As we posted previously
, following best practices for SSL certificate management is critical to properly secure your site. In that post, we discussed automating certificate management as a best practice. This post is an example of how to do just that.
To do so, we will use the highly-trusted free certificate provider Let’s Encrypt
. We will also leverage the free certificate automation tool Certbot
Installing Certbot is pretty easy, overall, but you do need to be comfortable with the command line and generally know how to configure your chosen web server. That said, if you check out the Certbot
site, you will find a dropdown menu that will let you pick your chosen web server and operating system. Once you make your selections, simply follow the on-screen step-by-step instructions. In our testing, we found them to be complete and intuitive.
Following the on-screen instructions will have:
- Certbot installed
- Configure your web server for the certificate
- Generate, get and install the certificate
- Implement automatic renewals of the certificate to prevent expiration
You can literally go from a basic website to fully implemented and automated SSL in a matter of moments. Plenty of support is available from EFF for Certbot, or via Let’s Encrypt. In our testing, we ran into no issues and the implementation completed successfully each time.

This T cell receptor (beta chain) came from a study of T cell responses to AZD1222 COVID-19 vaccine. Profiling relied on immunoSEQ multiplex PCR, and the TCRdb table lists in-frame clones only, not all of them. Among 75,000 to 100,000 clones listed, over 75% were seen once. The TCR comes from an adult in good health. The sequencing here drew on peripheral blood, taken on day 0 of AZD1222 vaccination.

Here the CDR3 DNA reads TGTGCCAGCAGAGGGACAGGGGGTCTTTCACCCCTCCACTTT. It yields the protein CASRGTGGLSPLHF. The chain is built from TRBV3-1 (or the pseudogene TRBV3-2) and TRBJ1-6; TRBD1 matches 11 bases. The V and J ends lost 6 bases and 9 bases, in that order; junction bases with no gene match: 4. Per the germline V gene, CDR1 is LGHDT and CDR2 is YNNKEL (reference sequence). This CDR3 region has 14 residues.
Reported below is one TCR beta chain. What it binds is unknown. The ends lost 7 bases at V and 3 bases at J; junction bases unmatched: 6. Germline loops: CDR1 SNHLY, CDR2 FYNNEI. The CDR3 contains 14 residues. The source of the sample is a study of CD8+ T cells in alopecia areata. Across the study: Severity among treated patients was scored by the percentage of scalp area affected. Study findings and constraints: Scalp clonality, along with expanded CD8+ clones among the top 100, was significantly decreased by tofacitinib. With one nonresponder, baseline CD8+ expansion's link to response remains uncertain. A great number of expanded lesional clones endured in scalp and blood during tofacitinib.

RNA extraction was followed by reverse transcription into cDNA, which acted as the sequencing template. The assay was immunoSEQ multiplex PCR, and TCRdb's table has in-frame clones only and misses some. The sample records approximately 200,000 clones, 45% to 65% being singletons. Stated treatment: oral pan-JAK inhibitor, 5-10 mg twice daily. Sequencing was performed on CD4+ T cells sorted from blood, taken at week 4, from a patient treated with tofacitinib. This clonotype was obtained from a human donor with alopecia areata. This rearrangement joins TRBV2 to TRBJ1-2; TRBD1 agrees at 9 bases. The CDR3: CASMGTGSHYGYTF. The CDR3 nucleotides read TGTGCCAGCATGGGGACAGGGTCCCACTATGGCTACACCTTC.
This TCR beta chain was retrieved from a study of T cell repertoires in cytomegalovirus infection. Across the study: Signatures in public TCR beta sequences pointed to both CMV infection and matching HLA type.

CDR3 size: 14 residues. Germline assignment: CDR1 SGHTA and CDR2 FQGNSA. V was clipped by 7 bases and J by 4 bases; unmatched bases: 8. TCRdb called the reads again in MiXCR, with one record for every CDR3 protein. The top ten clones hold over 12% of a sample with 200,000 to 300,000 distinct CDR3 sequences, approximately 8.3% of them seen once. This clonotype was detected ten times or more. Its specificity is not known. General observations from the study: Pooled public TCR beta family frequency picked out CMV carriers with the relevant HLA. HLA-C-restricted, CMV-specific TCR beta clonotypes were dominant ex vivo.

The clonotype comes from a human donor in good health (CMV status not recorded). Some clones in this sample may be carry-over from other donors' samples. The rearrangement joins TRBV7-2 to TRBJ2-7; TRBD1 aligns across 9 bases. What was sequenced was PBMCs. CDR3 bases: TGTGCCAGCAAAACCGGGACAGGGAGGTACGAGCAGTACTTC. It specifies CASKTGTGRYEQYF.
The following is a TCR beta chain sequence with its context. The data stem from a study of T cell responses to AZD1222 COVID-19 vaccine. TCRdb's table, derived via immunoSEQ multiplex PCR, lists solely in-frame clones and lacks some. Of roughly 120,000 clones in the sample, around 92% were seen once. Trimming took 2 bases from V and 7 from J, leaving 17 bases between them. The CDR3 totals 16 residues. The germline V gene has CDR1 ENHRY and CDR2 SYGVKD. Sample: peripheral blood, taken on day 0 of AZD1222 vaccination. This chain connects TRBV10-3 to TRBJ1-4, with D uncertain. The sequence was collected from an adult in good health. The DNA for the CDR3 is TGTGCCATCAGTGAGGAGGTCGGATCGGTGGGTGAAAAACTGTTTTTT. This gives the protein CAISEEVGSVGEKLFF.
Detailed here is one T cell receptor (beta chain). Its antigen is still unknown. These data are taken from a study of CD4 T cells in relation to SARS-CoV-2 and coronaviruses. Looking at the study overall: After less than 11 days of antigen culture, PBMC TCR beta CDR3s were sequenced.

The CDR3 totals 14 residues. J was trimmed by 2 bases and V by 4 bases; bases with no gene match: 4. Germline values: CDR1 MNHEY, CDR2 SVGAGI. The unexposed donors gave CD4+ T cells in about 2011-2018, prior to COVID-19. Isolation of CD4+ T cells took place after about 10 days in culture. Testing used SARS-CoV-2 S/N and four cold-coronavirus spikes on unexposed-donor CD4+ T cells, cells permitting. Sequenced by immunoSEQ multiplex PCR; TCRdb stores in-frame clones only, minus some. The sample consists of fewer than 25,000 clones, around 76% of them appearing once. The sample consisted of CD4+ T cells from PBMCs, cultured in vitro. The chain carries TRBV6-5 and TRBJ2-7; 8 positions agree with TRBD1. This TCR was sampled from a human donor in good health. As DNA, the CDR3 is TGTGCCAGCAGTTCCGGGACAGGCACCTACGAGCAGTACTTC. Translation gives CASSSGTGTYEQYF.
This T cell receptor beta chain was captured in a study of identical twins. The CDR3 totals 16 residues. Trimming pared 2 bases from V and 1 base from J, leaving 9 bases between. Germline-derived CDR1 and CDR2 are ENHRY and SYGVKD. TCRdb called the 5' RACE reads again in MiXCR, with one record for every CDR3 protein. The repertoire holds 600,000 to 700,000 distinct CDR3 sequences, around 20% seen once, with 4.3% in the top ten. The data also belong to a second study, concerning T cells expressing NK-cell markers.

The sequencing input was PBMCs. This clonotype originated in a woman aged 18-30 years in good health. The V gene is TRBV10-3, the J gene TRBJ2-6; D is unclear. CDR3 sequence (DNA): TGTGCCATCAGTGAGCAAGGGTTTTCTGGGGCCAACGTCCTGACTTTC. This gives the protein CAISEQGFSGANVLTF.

Give it a shot! This might be one of the easiest and most effective security controls to automate. Together, Certbot and Let’s Encrypt can create a no-cost cryptography solution for your web sites in a very short amount of time.
There is a lot of interesting research going on right now with the processes and tools that may be useful in erasing the new solid state drives that many laptops and other systems are using. The traditional methods of magnetic cleansing (degaussing), and even file over-write tools that have been in use now for decades in many organizations, have little to no effect on removing sensitive data on these solid state drives.
Here is a nice article explaining some of the problems.
As described in the article, it seems that many of our current data management and cleansing techniques simply do not apply to these solid state memory-based devices. This makes drive encryption all the more urgent, as these systems are beginning to pop up in many organizations that are starting their hardware refresh processes after delaying them due to economic conditions.
If you are an information security team, or an IT team considering such purchases, please make appropriate cryptography a part of your solution. Many solutions exist by a variety of vendors today with pricing ranging from near zero to the cost of full-scale commercial enterprise implementations in the hundreds of thousands of dollars. Complexity also ranges from trivial and built into the operating system to quite high, depending on centralized management and remote assistance capabilities.
No matter how you to choose to address the problem, the key factor is that you are aware that SSD systems are a different animal with unique challenges versus traditional hard disks. Knowing that will at least put you on the right path toward investigating a solution and updating your processes.